In response to questions it was noted that there were six designated classrooms with sleeping areas. Children were club members with a registered adult. The nursery was fully compliant with staff ratios as recommended by Ofsted. There were three managers on duty with a healthy ratio of staff and there were no issues over the last decade at their other premises. Gin was available in the Chiswick nursery and this would be served with a mixer. The space would not allow vertical drinking. This would be an opportunity for families to eat together in the restaurant area. Alcohol was not displayed or promoted but would be an added benefit for adult members of the family. The application was not to circumvent the planning position as the primary function of the premises would be as a nursery. Smoking would not be allowed outside. The main aim of the nursery was to provide education through learning and through play with alcohol ancillary. Adults would not be able to attend on their own as they would have electronic identification which recorded whether children were in attendance at the nursery and this could be challenged by reception staff.
In summary, the local resident stated that it was not appropriate for alcohol to be served at a nursery and raised concerns regarding the planning consent. He considered that the snug area should not be part of a licensed area and asked the Sub-Committee to refuse the application.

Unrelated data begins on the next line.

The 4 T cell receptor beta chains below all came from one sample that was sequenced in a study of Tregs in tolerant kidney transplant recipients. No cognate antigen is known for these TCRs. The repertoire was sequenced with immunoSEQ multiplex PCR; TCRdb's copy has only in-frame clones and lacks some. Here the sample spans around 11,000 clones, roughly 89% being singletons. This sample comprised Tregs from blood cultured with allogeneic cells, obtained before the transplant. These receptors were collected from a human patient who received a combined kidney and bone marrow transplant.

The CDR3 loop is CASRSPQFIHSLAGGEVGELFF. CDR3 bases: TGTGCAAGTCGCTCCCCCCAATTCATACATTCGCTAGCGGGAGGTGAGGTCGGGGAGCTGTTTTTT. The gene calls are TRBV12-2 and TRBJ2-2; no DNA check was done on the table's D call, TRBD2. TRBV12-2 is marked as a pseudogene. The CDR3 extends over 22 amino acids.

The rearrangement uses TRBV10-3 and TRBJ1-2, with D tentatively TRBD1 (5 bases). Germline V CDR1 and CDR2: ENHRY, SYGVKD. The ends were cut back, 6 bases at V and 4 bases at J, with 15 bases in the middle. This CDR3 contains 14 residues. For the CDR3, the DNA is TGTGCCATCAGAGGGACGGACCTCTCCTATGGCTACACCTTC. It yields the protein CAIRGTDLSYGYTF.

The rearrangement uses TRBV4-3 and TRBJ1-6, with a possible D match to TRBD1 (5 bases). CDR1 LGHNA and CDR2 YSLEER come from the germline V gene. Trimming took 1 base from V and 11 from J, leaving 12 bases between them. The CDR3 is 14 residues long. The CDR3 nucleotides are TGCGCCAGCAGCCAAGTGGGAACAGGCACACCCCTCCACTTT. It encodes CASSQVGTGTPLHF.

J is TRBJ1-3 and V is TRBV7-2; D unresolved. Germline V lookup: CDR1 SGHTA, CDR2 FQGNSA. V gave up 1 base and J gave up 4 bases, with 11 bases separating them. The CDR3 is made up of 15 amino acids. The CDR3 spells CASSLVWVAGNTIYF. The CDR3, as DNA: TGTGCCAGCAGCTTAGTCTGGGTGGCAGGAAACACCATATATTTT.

That the application for a new premises licence, in respect of Maggie and Rose be refused.
REASONS FOR DECISION
The meeting was held under regulations made under the Coronovirus Act 2020 and it was facilitated by Zoom.
The Sub-Committee listened to all the evidence and submissions and read all the material. The Sub-Committee reached the decision having given consideration to the Licensing Act 2003, as amended, and its regulations, the national guidance and the Council’s Licensing Policy.
The Sub-Committee took into consideration Licensing Policies 2 & 3. The premises fall within the Angel and Upper Street cumulative impact area. Licensing policy 3 creates a rebuttable presumption that applications for the grant or variation of premises licences which are likely to add to the existing cumulative impact will normally be refused following the receipt of representations, unless the applicant can demonstrate in the operation schedule that there will be no negative cumulative impact on one or more of the licensing objectives.